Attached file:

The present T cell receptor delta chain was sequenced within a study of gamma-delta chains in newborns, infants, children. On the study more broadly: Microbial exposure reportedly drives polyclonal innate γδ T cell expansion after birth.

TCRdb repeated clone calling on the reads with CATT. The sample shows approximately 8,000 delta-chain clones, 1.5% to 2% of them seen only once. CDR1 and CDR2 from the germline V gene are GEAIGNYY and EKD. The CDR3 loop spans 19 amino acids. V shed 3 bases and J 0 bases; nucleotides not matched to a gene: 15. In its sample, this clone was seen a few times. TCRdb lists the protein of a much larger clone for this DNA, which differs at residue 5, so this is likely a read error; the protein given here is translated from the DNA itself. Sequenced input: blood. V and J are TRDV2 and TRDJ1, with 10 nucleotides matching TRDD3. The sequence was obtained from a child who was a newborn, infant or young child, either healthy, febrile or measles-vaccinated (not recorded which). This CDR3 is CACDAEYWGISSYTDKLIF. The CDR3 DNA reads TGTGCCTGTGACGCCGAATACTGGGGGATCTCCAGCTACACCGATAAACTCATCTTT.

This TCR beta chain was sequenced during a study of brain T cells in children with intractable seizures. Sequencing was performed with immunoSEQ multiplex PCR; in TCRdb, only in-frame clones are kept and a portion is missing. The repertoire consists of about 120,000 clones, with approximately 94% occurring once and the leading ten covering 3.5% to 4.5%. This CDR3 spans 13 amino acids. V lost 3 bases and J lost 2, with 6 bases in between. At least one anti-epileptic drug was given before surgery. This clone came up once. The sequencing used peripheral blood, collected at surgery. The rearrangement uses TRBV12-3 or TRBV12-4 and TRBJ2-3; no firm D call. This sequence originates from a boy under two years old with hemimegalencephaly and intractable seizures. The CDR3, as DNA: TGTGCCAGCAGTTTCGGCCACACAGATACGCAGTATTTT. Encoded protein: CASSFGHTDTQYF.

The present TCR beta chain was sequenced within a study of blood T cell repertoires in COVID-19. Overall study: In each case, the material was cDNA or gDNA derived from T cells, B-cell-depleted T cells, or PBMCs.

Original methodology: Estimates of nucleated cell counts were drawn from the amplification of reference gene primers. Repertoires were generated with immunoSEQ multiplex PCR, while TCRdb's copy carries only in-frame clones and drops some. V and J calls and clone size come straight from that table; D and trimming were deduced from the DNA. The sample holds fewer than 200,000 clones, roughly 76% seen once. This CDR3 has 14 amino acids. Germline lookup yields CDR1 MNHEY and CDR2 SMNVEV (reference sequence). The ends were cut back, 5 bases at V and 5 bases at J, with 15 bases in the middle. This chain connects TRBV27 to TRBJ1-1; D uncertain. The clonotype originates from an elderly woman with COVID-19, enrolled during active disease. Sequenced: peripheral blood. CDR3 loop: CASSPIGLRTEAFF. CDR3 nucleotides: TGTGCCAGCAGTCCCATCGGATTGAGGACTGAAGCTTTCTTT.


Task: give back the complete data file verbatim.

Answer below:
The present T cell receptor delta chain was sequenced within a study of gamma-delta chains in newborns, infants, children. On the study more broadly: Microbial exposure reportedly drives polyclonal innate γδ T cell expansion after birth.

TCRdb repeated clone calling on the reads with CATT. The sample shows approximately 8,000 delta-chain clones, 1.5% to 2% of them seen only once. CDR1 and CDR2 from the germline V gene are GEAIGNYY and EKD. The CDR3 loop spans 19 amino acids. V shed 3 bases and J 0 bases; nucleotides not matched to a gene: 15. In its sample, this clone was seen a few times. TCRdb lists the protein of a much larger clone for this DNA, which differs at residue 5, so this is likely a read error; the protein given here is translated from the DNA itself. Sequenced input: blood. V and J are TRDV2 and TRDJ1, with 10 nucleotides matching TRDD3. The sequence was obtained from a child who was a newborn, infant or young child, either healthy, febrile or measles-vaccinated (not recorded which). This CDR3 is CACDAEYWGISSYTDKLIF. The CDR3 DNA reads TGTGCCTGTGACGCCGAATACTGGGGGATCTCCAGCTACACCGATAAACTCATCTTT.

This TCR beta chain was sequenced during a study of brain T cells in children with intractable seizures. Sequencing was performed with immunoSEQ multiplex PCR; in TCRdb, only in-frame clones are kept and a portion is missing. The repertoire consists of about 120,000 clones, with approximately 94% occurring once and the leading ten covering 3.5% to 4.5%. This CDR3 spans 13 amino acids. V lost 3 bases and J lost 2, with 6 bases in between. At least one anti-epileptic drug was given before surgery. This clone came up once. The sequencing used peripheral blood, collected at surgery. The rearrangement uses TRBV12-3 or TRBV12-4 and TRBJ2-3; no firm D call. This sequence originates from a boy under two years old with hemimegalencephaly and intractable seizures. The CDR3, as DNA: TGTGCCAGCAGTTTCGGCCACACAGATACGCAGTATTTT. Encoded protein: CASSFGHTDTQYF.

The present TCR beta chain was sequenced within a study of blood T cell repertoires in COVID-19. Overall study: In each case, the material was cDNA or gDNA derived from T cells, B-cell-depleted T cells, or PBMCs.

Original methodology: Estimates of nucleated cell counts were drawn from the amplification of reference gene primers. Repertoires were generated with immunoSEQ multiplex PCR, while TCRdb's copy carries only in-frame clones and drops some. V and J calls and clone size come straight from that table; D and trimming were deduced from the DNA. The sample holds fewer than 200,000 clones, roughly 76% seen once. This CDR3 has 14 amino acids. Germline lookup yields CDR1 MNHEY and CDR2 SMNVEV (reference sequence). The ends were cut back, 5 bases at V and 5 bases at J, with 15 bases in the middle. This chain connects TRBV27 to TRBJ1-1; D uncertain. The clonotype originates from an elderly woman with COVID-19, enrolled during active disease. Sequenced: peripheral blood. CDR3 loop: CASSPIGLRTEAFF. CDR3 nucleotides: TGTGCCAGCAGTCCCATCGGATTGAGGACTGAAGCTTTCTTT.